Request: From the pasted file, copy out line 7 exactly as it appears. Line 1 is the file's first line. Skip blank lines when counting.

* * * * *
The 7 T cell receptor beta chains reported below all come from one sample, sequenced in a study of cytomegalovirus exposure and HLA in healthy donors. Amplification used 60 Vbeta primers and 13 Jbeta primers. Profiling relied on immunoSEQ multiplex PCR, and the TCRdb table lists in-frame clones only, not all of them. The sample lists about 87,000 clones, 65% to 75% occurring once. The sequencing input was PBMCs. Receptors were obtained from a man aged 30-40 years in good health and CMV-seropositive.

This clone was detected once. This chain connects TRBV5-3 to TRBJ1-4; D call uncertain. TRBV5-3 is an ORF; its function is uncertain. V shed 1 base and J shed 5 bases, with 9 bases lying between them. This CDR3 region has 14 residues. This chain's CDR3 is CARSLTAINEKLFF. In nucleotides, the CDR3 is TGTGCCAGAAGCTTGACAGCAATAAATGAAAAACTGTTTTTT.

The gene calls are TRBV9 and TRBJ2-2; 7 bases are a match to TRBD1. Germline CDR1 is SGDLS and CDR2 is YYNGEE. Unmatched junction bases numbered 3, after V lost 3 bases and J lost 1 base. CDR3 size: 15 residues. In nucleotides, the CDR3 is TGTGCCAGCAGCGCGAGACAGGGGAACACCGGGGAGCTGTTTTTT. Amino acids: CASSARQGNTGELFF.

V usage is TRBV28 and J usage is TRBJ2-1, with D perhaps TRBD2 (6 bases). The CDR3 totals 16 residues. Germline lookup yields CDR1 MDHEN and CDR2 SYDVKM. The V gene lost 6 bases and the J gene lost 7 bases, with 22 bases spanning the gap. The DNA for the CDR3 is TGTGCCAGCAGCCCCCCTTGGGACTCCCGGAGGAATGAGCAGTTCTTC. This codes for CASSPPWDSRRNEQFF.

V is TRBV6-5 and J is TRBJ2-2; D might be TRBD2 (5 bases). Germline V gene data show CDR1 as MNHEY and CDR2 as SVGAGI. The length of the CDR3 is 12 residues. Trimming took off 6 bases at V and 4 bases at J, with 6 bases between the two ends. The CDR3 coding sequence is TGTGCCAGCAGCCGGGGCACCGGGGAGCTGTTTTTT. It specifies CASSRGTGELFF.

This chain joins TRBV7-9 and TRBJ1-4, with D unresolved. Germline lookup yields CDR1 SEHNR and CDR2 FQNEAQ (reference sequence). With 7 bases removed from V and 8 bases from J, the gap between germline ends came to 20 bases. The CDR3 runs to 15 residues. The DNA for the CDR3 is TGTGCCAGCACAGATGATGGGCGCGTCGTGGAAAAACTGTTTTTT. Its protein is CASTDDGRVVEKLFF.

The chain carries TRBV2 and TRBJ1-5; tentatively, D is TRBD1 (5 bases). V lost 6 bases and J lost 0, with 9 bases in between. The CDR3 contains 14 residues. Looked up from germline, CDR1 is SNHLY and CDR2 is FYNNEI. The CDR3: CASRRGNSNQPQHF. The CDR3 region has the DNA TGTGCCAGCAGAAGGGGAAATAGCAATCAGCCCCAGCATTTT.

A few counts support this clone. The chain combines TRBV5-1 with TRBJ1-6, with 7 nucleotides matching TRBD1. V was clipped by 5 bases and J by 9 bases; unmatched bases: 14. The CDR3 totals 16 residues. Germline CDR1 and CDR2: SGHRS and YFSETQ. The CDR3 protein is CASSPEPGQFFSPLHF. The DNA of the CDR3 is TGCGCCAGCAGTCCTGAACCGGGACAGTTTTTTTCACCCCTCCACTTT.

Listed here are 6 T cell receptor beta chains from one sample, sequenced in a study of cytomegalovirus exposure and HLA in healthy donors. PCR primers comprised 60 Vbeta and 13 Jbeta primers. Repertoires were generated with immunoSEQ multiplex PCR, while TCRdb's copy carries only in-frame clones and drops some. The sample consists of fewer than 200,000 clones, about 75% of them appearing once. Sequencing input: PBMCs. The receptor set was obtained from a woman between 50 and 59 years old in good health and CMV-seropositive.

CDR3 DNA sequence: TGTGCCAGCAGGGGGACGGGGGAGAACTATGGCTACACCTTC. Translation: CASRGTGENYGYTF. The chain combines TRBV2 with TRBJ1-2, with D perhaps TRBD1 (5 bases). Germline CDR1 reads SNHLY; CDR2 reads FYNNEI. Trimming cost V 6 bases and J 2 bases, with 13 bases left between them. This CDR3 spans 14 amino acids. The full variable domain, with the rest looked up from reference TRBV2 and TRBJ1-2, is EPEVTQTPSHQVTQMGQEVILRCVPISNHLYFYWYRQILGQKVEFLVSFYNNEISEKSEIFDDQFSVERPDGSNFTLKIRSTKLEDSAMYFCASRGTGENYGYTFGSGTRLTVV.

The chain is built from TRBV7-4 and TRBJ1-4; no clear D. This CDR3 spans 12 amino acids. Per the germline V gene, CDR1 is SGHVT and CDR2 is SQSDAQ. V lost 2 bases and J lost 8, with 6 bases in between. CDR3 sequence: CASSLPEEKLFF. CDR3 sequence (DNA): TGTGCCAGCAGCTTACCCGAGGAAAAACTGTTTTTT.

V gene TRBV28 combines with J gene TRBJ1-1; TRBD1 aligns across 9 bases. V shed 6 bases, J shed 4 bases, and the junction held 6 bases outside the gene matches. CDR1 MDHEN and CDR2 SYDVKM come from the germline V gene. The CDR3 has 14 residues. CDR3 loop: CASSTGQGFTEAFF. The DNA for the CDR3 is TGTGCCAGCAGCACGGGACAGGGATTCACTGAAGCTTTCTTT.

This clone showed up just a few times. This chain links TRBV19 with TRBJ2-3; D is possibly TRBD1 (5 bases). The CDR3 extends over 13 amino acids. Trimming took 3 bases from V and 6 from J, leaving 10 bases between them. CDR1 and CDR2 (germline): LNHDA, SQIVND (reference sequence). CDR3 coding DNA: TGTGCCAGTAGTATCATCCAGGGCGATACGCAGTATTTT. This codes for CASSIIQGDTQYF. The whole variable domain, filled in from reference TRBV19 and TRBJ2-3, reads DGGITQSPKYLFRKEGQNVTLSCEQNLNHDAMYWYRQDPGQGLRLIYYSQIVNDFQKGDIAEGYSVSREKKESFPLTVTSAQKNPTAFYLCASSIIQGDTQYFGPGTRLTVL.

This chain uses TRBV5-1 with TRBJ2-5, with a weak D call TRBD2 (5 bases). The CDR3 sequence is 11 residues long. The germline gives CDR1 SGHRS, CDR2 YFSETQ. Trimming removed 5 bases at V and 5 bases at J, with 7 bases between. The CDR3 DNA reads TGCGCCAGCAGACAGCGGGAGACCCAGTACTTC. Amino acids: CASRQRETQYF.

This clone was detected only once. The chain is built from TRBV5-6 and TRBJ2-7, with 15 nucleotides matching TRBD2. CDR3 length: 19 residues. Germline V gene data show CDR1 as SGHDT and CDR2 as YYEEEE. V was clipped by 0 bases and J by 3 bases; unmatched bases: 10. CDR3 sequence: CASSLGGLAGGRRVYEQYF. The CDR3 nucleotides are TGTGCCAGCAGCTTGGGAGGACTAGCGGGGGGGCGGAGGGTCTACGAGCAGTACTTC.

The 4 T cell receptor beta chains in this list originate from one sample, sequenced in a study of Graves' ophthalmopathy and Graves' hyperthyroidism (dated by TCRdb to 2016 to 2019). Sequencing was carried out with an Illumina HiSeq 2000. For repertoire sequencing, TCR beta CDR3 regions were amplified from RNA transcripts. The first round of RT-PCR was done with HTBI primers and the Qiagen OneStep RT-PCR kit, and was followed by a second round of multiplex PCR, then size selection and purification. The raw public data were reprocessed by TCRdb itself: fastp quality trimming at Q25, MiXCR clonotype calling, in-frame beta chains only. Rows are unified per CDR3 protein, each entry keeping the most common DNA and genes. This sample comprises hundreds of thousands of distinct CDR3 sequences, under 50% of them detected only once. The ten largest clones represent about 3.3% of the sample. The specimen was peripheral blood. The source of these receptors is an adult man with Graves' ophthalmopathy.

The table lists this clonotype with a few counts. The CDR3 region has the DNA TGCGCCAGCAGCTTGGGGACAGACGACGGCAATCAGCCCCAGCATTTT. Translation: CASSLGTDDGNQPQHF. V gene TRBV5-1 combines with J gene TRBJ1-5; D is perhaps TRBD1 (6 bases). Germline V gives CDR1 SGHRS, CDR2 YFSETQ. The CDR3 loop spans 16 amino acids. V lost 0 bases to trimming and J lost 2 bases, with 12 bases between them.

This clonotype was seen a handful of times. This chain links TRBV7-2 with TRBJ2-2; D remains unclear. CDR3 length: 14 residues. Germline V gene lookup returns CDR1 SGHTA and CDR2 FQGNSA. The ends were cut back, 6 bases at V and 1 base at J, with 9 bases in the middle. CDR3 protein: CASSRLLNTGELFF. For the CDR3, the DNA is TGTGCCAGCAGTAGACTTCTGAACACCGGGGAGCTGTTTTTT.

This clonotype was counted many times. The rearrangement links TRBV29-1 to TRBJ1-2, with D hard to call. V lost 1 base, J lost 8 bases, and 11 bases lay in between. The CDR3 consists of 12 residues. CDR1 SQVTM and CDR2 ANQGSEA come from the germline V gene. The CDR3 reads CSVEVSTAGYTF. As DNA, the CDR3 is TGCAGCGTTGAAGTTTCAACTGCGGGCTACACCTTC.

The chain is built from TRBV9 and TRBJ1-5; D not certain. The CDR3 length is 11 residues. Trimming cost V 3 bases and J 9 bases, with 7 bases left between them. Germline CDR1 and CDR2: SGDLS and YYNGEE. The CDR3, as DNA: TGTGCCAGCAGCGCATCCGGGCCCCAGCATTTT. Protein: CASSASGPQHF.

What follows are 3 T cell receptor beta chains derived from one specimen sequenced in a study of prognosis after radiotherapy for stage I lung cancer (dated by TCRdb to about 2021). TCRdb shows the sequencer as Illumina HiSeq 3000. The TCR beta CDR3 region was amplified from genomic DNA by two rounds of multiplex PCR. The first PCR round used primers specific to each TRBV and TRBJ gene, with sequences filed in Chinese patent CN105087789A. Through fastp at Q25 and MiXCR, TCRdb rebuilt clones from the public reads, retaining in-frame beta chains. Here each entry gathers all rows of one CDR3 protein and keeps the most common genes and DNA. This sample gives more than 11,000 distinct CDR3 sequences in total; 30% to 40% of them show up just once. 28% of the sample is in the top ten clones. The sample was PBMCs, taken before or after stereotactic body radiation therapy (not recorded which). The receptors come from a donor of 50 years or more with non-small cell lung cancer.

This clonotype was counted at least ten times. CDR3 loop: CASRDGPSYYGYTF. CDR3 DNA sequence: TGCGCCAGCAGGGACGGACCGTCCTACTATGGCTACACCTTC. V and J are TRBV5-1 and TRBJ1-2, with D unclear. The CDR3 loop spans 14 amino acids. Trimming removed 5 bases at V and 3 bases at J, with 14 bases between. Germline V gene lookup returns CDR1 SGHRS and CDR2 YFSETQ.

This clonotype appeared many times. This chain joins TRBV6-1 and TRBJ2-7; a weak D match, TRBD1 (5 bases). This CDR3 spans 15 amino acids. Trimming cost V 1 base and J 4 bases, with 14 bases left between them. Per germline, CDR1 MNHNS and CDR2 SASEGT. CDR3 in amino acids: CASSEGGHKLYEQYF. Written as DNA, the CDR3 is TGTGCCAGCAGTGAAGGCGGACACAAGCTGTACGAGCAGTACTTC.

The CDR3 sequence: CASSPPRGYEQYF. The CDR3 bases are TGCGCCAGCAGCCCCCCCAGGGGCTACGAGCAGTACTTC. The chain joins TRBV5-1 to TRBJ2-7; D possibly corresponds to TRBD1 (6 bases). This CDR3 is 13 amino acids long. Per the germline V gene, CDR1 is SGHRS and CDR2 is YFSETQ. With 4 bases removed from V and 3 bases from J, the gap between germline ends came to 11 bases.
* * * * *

The chain carries TRBV2 and TRBJ1-5; tentatively, D is TRBD1 (5 bases). V lost 6 bases and J lost 0, with 9 bases in between. The CDR3 contains 14 residues. Looked up from germline, CDR1 is SNHLY and CDR2 is FYNNEI. The CDR3: CASRRGNSNQPQHF. The CDR3 region has the DNA TGTGCCAGCAGAAGGGGAAATAGCAATCAGCCCCAGCATTTT.